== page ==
Sitting in between two posts is one of the loneliest moments accompanied by relief. This is not my preferred placement on the court; I would much rather be with the swarm on the other side. The current complication is no longer in my realm, but I am facing it. It could return at any instance. When it does, my adrenaline starts pumping, my heart racing. He comes towards me, entering my territory. I confront the invader. Turning my chair sideways, he drives the ball towards me, never ceasing. The only thing on my mind is defense. Concentrating on the ball continuously being pushed into the side of my wheelchair, I do not realize what is happening until my side hits the ground. All I know is that I stopped him from scoring a goal.
I used to relish playing goalkeeper on my power soccer team, the Piranhas. My coach nicknamed me “the wall” because nothing got past me. Playing goalie is extremely stressful. When the other team scores against me, I automatically blame myself for our team’s loss, even if there is another defender. After my chair tipped over during that game, I became an even more fearful athlete than I already was as a shy ten-year old. I stopped taking risks, and I retreated into my shell more often. Unrelated to my timidity, our team started to fall apart. Our father-like coach quit, and we received training under the authority of a stranger. Skilled teammates and friends of mine moved away or stopped coming to practice. Overwhelmed with outside activities, I quit soccer myself. Soccer is exceptionally important to me, but I had other obligations to fulfill. Eventually the Piranhas took a break.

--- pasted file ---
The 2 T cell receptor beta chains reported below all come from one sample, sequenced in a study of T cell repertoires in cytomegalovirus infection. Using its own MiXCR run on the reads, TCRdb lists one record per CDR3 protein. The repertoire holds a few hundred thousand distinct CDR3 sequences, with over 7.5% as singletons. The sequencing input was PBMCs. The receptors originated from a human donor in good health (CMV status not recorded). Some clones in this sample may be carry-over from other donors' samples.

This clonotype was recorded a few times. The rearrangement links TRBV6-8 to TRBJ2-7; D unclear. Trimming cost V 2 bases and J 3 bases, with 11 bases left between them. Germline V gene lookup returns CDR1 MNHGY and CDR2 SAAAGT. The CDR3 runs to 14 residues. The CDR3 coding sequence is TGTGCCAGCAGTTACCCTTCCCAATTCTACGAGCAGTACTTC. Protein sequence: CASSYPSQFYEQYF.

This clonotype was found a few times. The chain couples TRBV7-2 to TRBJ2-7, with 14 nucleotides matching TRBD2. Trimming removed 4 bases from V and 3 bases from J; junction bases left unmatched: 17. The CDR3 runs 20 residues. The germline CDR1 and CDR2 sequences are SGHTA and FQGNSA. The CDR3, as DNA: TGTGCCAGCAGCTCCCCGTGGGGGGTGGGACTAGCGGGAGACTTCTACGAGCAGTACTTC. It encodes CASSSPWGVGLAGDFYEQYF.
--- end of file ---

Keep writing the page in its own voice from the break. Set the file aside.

Without playing soccer, I did not have a small community of people I could relate to and share a passion with. My weekends no longer consisted of practicing with friends. I did not have a skill I could share with people anymore that they had never heard of. I could not invite my friends to practices or games. I still remained in my shell. After almost two years of not playing soccer, the Piranhas came back together with our original coach, yet two of our previous members had passed away and others chose to not return. Coming back to soccer I was still shy. I had to adapt to a different wheelchair to play in and learn new abilities that other advanced players on the team had already conquered years before me. I was completely out of practice; I felt like a new player learning soccer for the first time.
The skills I had to learn are called spin kicks. There are ninety degree spin kicks completed by turning your chair to side and swinging it in a ninety degree angle to hit the ball. This is simple enough and quickly mastered. The other is a full spin kick. For example, while the ball is rolling to my side, I roll backwards parallel to the direction of the ball, swing my chair in a full circle to the left and “kick” the ball coming up on the other side. This ensures the ball will travel further, with more force, and more speed. At first I would swing in circles and miss ball after ball. I would hit some random ones with luck. Eventually I starting missing by shorter margins. I began to return balls to the sender. I was able to pass them back and forth between a teammate using spin kicks.
Not only did I absorb new soccer moves, but I started playing forward instead of goalie. I grew more confident as I was no longer defending our goal box; I became the one scoring goals, with the assistance of other teammates. During scrimmages at practice, the team I was on won the game week after week, scoring more and more goals. At various tournaments I became the main scorer for our team. Being a forward gives me the opportunity to be more aggressive as I am actively waiting for passes or driving the ball towards the other team’s goal. I am no longer overwhelmed by the stress of someone scoring on me and blaming myself. Every once in a while I return to play goalie or defender, yet I am no longer the timid ten-year old scared of being tipped over. I am a more competitive athlete who scores a decent amount of goals on the Piranhas team as a forward.